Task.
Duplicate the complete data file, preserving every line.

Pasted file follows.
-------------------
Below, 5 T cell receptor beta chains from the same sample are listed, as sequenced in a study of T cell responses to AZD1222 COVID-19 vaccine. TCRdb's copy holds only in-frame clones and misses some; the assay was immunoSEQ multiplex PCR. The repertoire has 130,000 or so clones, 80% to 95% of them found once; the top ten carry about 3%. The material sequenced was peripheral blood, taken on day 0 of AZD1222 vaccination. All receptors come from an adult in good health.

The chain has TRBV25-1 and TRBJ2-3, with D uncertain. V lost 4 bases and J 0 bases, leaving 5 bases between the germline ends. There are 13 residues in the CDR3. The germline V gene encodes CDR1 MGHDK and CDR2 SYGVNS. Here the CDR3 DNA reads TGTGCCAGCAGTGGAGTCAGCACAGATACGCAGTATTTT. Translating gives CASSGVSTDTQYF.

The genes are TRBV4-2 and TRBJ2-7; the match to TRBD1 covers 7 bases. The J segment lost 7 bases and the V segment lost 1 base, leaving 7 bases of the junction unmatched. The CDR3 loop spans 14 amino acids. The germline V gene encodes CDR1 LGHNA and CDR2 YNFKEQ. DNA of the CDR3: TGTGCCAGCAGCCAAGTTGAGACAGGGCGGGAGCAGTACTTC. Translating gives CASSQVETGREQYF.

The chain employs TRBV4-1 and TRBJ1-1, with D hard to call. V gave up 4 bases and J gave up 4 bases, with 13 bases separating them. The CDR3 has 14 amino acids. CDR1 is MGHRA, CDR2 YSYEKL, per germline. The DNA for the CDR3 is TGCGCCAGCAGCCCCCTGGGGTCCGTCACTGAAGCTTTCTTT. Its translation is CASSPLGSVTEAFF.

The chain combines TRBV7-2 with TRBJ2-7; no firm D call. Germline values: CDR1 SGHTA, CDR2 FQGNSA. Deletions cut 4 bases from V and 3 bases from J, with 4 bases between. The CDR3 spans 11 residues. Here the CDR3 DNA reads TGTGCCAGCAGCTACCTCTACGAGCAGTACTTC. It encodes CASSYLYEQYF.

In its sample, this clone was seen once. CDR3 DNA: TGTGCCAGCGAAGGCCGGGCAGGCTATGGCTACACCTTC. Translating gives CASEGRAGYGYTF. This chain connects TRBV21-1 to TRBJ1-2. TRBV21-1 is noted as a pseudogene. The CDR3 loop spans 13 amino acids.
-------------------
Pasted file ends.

Below, 5 T cell receptor beta chains from the same sample are listed, as sequenced in a study of T cell responses to AZD1222 COVID-19 vaccine. TCRdb's copy holds only in-frame clones and misses some; the assay was immunoSEQ multiplex PCR. The repertoire has 130,000 or so clones, 80% to 95% of them found once; the top ten carry about 3%. The material sequenced was peripheral blood, taken on day 0 of AZD1222 vaccination. All receptors come from an adult in good health.

The chain has TRBV25-1 and TRBJ2-3, with D uncertain. V lost 4 bases and J 0 bases, leaving 5 bases between the germline ends. There are 13 residues in the CDR3. The germline V gene encodes CDR1 MGHDK and CDR2 SYGVNS. Here the CDR3 DNA reads TGTGCCAGCAGTGGAGTCAGCACAGATACGCAGTATTTT. Translating gives CASSGVSTDTQYF.

The genes are TRBV4-2 and TRBJ2-7; the match to TRBD1 covers 7 bases. The J segment lost 7 bases and the V segment lost 1 base, leaving 7 bases of the junction unmatched. The CDR3 loop spans 14 amino acids. The germline V gene encodes CDR1 LGHNA and CDR2 YNFKEQ. DNA of the CDR3: TGTGCCAGCAGCCAAGTTGAGACAGGGCGGGAGCAGTACTTC. Translating gives CASSQVETGREQYF.

The chain employs TRBV4-1 and TRBJ1-1, with D hard to call. V gave up 4 bases and J gave up 4 bases, with 13 bases separating them. The CDR3 has 14 amino acids. CDR1 is MGHRA, CDR2 YSYEKL, per germline. The DNA for the CDR3 is TGCGCCAGCAGCCCCCTGGGGTCCGTCACTGAAGCTTTCTTT. Its translation is CASSPLGSVTEAFF.

The chain combines TRBV7-2 with TRBJ2-7; no firm D call. Germline values: CDR1 SGHTA, CDR2 FQGNSA. Deletions cut 4 bases from V and 3 bases from J, with 4 bases between. The CDR3 spans 11 residues. Here the CDR3 DNA reads TGTGCCAGCAGCTACCTCTACGAGCAGTACTTC. It encodes CASSYLYEQYF.

In its sample, this clone was seen once. CDR3 DNA: TGTGCCAGCGAAGGCCGGGCAGGCTATGGCTACACCTTC. Translating gives CASEGRAGYGYTF. This chain connects TRBV21-1 to TRBJ1-2. TRBV21-1 is noted as a pseudogene. The CDR3 loop spans 13 amino acids.